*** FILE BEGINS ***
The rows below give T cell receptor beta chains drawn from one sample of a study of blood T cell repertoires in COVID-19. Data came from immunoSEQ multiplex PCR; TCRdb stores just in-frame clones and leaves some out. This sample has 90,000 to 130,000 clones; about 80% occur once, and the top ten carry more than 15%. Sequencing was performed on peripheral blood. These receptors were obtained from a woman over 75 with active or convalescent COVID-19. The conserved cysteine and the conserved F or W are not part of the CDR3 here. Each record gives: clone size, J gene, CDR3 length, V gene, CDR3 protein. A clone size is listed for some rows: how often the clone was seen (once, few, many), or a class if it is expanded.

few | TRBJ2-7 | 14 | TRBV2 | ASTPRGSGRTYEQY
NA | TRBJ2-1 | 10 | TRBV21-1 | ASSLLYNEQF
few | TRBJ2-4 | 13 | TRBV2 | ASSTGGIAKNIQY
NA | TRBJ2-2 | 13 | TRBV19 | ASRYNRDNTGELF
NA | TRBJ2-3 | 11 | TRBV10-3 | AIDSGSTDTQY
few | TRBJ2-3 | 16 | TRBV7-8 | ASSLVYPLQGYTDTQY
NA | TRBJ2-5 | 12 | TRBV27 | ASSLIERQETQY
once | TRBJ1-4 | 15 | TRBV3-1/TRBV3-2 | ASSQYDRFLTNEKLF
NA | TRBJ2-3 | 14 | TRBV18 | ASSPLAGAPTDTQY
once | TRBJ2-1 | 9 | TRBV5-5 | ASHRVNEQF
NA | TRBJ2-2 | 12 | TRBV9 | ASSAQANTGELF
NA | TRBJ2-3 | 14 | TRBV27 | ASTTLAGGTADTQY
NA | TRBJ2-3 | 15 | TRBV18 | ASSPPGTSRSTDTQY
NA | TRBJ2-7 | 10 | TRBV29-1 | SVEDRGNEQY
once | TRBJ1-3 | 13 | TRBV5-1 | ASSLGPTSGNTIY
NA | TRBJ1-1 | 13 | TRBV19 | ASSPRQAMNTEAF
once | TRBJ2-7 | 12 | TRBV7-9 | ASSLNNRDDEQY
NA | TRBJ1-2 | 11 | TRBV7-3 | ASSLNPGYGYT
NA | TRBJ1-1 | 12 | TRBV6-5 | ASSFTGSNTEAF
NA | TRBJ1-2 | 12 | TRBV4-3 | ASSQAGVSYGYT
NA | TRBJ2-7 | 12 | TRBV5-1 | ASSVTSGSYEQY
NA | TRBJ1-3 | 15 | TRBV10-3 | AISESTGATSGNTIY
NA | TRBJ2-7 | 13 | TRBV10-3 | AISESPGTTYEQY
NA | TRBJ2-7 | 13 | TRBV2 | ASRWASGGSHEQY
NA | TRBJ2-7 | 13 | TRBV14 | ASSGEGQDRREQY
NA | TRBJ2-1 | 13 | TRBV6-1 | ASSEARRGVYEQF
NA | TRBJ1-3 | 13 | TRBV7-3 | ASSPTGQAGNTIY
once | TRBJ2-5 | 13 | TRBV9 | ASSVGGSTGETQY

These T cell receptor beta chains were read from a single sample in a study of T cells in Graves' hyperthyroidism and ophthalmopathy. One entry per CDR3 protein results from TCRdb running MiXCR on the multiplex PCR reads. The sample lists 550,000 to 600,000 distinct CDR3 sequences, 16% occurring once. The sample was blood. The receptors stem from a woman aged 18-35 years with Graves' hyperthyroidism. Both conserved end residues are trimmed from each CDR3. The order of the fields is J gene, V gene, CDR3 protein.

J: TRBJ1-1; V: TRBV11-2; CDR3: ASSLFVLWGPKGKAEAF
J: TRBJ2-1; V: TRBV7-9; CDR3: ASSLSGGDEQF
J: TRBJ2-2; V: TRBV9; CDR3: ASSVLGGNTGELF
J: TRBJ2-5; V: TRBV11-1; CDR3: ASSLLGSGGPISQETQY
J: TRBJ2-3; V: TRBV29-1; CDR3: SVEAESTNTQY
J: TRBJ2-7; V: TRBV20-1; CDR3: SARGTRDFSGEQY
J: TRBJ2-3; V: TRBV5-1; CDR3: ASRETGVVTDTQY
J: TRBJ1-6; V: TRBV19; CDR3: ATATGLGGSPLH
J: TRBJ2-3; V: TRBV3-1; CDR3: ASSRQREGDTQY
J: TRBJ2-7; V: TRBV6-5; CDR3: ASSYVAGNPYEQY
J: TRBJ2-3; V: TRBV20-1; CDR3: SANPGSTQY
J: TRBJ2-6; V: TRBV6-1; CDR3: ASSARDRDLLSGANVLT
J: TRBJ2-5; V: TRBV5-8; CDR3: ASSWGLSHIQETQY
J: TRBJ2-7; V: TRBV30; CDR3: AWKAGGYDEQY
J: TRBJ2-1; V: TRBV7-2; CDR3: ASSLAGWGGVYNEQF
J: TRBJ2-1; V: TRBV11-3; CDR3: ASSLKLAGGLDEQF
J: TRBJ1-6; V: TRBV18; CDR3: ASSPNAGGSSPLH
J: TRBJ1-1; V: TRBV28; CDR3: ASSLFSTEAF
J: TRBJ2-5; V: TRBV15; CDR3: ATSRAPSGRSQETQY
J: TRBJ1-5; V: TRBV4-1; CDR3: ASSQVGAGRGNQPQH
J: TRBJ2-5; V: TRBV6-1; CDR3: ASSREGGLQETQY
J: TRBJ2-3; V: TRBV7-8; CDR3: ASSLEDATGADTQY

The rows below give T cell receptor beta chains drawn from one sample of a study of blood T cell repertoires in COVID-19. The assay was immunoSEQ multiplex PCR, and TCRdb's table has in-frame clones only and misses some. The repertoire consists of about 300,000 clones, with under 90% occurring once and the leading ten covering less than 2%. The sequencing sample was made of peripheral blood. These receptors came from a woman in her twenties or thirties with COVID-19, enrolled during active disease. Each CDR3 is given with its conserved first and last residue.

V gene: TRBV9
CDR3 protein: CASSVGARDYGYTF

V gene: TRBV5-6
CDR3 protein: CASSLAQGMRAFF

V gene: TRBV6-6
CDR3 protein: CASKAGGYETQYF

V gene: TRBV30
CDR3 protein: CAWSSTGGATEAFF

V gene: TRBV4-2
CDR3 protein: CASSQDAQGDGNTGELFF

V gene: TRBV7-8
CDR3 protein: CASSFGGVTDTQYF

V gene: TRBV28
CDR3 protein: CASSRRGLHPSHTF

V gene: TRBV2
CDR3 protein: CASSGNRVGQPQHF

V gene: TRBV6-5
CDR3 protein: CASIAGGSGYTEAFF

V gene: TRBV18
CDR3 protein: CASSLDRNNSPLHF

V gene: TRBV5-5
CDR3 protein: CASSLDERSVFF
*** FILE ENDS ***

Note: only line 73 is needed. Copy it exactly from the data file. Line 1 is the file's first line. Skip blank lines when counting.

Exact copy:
CDR3 protein: CASSLDRNNSPLHF